CASPER — Wyoming was pummeled with one of the biggest snowstorms in the state’s history this weekend. The storm dropped more than two feet of snow in many parts of the state, leading to power outages, stalled travel and shuttered schools.
What caused this weekend’s massive storm?
Local meteorologists said a low pressure system brought a significant amount of tropical moisture up into the high plains. That high level of moisture, pulled in from the southwest, meant the snow had a lot of water content.
High wind gusts mixed with heavy moisture led to sustained blizzard conditions, especially in southeast Wyoming.
Those conditions then stalled over Wyoming and Colorado for multiple days, according to the National Weather Service in Cheyenne.
“This storm was pretty impactful,” said Ayesha Wilkinson, a meteorologist at the National Weather Service in Cheyenne. “It really was a lot of moisture, because we’re not used to getting so much moisture in the high plains.”
Meteorologists had initially forecast between 26 and 30 inches of snowfall in southeastern Wyoming. Although snowfall totals can vary within a mile, weather forecasters said snow around Cheyenne piled up to around 21 to 36 inches.
“I think we pretty much nailed it,” Wilkinson said of her team’s predictions.
The National Weather Service in Cheyenne and Riverton were still finalizing total snowfall data as of Monday morning.
But weather service staff received reports of 28 to 30 inches of snowfall around Wheatland, near Interstate 25.
The National Weather Service in Riverton reported 26.3 inches of snow at the Casper-Natrona County International Airport, as of Monday morning. Three miles east of Casper, the weather service center received reports of 26.5 inches of snow. About 22 inches of snow fell in Reno Hills, up in the Casper Mountain area.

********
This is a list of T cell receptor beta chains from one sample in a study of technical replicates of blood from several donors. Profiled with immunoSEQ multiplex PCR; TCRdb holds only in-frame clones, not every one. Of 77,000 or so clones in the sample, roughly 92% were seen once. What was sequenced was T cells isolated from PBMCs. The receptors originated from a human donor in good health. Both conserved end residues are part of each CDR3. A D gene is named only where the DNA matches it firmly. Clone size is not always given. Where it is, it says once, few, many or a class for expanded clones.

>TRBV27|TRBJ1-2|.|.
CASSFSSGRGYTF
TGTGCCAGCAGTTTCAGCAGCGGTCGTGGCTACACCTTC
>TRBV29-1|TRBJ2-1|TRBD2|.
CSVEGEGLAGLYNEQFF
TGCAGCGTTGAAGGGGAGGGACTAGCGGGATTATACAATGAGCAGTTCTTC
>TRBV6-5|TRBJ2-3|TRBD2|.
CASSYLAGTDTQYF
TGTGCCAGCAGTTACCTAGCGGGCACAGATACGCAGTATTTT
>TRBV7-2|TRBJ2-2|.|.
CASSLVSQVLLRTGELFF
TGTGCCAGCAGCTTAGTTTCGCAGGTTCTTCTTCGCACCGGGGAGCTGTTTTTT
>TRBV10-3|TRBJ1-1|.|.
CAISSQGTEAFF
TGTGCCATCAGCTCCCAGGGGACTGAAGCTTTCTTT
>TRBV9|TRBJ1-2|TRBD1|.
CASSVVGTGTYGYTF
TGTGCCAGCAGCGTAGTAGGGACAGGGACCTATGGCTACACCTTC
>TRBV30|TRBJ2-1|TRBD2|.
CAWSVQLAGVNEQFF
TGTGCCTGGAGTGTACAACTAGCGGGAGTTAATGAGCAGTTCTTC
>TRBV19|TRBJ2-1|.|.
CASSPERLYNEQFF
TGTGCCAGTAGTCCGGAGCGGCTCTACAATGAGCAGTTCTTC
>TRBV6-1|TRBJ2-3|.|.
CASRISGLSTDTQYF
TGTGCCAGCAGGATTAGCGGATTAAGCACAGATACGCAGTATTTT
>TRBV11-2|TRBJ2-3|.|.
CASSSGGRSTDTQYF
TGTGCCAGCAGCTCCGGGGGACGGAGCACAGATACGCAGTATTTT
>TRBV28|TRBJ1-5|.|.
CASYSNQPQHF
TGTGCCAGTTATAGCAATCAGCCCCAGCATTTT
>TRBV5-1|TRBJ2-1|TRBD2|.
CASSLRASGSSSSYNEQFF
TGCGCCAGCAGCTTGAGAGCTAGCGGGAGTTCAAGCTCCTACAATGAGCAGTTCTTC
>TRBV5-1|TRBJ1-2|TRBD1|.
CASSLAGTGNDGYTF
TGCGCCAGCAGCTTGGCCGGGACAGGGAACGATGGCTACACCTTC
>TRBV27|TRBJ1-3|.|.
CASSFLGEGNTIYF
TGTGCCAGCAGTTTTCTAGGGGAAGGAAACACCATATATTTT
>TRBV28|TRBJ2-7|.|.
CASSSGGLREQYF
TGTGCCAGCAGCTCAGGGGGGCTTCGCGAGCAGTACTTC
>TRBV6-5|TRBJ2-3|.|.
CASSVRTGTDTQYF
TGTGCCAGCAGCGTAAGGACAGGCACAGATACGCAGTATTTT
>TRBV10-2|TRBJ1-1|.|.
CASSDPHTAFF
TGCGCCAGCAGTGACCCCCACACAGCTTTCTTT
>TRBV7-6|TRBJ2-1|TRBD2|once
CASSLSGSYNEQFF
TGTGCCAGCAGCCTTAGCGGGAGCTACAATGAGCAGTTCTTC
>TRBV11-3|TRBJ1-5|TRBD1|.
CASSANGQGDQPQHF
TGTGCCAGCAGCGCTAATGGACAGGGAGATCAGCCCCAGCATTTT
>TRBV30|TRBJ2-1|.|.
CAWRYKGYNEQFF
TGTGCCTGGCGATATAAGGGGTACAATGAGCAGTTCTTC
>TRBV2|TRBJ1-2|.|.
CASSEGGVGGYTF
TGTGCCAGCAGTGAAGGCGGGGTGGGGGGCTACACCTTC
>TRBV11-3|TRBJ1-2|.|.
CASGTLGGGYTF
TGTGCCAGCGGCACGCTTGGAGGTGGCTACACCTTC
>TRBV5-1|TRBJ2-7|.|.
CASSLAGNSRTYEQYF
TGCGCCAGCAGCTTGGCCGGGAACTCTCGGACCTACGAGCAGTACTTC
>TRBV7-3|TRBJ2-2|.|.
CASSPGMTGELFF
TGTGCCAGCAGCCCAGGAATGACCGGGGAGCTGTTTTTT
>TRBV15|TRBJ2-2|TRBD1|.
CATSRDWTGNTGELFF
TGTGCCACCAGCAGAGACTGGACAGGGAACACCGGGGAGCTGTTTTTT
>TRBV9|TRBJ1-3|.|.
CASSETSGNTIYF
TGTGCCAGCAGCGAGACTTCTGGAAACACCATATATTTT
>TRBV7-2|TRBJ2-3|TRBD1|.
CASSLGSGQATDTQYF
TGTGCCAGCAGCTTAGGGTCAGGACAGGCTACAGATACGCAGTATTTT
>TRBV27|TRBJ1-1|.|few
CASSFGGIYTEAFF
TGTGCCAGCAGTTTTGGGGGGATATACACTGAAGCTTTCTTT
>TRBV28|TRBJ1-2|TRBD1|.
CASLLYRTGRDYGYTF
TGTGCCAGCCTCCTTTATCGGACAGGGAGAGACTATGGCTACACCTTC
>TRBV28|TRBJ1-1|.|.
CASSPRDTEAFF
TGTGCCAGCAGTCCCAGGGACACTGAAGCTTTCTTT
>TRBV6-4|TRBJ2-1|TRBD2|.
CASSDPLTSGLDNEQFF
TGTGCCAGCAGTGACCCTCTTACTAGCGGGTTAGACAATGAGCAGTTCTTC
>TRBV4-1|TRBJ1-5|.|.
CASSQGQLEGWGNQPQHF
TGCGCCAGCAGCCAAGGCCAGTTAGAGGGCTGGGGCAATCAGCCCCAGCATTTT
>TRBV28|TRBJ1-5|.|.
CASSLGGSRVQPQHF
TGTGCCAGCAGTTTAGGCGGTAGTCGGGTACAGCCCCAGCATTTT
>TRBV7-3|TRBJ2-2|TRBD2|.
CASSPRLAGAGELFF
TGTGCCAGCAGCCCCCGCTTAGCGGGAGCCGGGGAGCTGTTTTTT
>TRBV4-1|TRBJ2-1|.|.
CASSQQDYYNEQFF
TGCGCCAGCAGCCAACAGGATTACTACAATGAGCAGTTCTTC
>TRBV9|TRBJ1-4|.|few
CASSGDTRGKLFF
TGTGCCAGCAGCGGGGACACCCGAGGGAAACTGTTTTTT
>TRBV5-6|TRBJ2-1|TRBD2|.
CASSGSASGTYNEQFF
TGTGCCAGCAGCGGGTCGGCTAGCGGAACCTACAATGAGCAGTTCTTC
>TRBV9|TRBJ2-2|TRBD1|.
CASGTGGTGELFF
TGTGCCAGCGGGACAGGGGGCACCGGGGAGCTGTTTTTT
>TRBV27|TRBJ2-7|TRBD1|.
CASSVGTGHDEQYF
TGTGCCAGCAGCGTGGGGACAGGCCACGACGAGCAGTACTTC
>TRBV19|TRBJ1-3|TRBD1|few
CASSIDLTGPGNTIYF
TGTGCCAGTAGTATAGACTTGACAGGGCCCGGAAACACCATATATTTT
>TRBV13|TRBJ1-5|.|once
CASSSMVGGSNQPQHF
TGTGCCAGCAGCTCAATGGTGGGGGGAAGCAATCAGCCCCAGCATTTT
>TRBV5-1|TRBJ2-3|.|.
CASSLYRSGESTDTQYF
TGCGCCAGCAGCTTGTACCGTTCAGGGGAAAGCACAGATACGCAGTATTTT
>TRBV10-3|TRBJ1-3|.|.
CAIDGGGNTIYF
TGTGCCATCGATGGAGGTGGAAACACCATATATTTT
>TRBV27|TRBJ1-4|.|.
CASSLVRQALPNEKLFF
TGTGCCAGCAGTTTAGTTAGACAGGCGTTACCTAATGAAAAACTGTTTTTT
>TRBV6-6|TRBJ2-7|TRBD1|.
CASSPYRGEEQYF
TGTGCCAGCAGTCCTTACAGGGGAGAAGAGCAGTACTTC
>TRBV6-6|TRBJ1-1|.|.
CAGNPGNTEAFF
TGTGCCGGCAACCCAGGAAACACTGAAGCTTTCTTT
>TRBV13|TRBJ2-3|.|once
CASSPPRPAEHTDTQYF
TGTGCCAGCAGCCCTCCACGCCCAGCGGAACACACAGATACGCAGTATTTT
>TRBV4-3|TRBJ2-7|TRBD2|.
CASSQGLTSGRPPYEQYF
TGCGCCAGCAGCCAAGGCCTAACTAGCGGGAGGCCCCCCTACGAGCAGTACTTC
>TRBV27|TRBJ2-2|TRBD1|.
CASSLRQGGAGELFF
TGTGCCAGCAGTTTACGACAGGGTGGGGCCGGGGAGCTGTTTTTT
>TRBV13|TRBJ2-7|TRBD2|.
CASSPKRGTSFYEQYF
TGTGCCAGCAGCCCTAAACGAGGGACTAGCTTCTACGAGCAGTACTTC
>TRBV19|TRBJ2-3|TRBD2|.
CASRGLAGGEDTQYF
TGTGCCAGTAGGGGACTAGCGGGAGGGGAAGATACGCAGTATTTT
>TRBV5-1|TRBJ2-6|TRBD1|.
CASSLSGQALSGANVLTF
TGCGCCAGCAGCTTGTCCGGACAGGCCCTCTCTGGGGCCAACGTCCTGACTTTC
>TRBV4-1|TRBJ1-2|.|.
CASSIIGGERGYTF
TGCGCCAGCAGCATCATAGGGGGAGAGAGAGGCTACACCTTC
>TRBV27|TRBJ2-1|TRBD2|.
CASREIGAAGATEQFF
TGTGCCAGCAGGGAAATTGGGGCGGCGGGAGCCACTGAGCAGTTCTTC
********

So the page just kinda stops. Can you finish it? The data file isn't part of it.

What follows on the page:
Wet snow is compact and difficult to shovel. Experts caution residents to take frequent breaks and drink water when shoveling to avoid injury.
Cumulatively over two days, the water content from the snow came to 2.1 inches.
“It was very, very moist snow,” said Riverton meteorologist Micha Holme.
The exceptional volume of wet snowfall will be somewhat helpful for the dry region, currently experiencing a severe drought.
Weather conditions for the remainder of the week will likely be much milder than what the state witnessed over the weekend, according to the weather service. There could be some light snowfall on Monday and Wednesday around Cheyenne. But dry and warm conditions could arrive as soon as Thursday, with temperatures in the upper 40s. “Nothing like we saw the last few days,” Wilkinson said of this week’s forecast.
In recent years, climate scientists have started to identify potential links between the increase in record-breaking extreme precipitation events and global warming.